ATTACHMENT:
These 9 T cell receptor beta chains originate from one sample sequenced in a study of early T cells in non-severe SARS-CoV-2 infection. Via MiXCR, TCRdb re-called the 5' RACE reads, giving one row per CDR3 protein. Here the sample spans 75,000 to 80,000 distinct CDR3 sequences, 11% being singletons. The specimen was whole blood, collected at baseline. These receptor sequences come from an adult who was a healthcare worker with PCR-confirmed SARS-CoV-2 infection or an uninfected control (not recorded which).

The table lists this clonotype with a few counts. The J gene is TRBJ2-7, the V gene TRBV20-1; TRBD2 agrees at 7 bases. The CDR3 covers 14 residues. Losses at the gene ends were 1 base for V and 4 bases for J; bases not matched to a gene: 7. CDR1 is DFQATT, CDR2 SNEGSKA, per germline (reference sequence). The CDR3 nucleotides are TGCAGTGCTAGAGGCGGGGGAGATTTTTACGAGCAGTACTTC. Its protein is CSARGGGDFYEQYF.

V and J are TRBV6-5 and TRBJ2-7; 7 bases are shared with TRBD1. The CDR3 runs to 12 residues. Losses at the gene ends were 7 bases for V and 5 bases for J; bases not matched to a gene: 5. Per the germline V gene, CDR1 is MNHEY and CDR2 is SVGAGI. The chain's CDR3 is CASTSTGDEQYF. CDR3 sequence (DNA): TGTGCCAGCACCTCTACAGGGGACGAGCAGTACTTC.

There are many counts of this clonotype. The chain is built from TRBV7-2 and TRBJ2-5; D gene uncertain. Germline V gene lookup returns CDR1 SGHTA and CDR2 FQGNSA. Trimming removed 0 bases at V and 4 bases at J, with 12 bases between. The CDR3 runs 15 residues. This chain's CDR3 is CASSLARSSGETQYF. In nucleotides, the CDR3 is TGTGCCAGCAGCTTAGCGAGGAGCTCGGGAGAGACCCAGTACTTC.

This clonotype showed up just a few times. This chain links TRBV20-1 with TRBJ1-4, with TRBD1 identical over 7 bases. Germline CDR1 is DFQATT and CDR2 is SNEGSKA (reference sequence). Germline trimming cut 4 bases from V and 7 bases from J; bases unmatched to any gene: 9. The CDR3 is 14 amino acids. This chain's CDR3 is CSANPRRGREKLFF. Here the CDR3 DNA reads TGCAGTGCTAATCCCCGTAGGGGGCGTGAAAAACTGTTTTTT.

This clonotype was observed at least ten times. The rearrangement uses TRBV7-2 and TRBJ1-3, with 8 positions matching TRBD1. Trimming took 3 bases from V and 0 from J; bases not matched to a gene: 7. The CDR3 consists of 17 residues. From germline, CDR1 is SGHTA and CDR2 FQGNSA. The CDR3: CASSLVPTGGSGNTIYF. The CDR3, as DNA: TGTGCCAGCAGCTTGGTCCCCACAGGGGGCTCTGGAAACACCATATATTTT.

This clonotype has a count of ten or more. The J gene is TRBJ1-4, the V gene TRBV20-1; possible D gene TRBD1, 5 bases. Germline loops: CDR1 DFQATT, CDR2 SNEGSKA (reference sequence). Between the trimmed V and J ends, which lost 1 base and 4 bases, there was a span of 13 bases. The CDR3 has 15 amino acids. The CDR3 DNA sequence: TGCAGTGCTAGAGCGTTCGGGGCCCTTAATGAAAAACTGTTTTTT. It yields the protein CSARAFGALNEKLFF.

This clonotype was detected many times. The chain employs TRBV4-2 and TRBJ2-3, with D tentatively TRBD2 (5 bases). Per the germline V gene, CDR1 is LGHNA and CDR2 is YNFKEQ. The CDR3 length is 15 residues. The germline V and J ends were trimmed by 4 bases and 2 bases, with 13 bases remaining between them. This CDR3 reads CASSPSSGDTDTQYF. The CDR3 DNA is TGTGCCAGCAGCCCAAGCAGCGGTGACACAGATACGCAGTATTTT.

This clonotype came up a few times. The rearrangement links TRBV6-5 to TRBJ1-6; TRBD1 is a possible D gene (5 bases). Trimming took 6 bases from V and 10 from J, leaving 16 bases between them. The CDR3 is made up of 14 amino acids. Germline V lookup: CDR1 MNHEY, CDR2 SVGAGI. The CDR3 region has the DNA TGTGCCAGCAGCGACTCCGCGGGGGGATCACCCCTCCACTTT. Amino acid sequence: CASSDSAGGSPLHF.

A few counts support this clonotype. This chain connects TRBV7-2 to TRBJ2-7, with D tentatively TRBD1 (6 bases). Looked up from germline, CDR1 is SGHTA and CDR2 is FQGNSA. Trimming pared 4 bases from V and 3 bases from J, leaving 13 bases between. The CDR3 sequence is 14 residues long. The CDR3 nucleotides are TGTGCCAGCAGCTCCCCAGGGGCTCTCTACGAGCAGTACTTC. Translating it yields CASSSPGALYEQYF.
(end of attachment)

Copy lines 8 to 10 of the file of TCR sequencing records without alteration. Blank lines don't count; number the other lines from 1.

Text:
This clonotype was detected many times. The chain employs TRBV4-2 and TRBJ2-3, with D tentatively TRBD2 (5 bases). Per the germline V gene, CDR1 is LGHNA and CDR2 is YNFKEQ. The CDR3 length is 15 residues. The germline V and J ends were trimmed by 4 bases and 2 bases, with 13 bases remaining between them. This CDR3 reads CASSPSSGDTDTQYF. The CDR3 DNA is TGTGCCAGCAGCCCAAGCAGCGGTGACACAGATACGCAGTATTTT.

This clonotype came up a few times. The rearrangement links TRBV6-5 to TRBJ1-6; TRBD1 is a possible D gene (5 bases). Trimming took 6 bases from V and 10 from J, leaving 16 bases between them. The CDR3 is made up of 14 amino acids. Germline V lookup: CDR1 MNHEY, CDR2 SVGAGI. The CDR3 region has the DNA TGTGCCAGCAGCGACTCCGCGGGGGGATCACCCCTCCACTTT. Amino acid sequence: CASSDSAGGSPLHF.

A few counts support this clonotype. This chain connects TRBV7-2 to TRBJ2-7, with D tentatively TRBD1 (6 bases). Looked up from germline, CDR1 is SGHTA and CDR2 is FQGNSA. Trimming pared 4 bases from V and 3 bases from J, leaving 13 bases between. The CDR3 sequence is 14 residues long. The CDR3 nucleotides are TGTGCCAGCAGCTCCCCAGGGGCTCTCTACGAGCAGTACTTC. Translating it yields CASSSPGALYEQYF.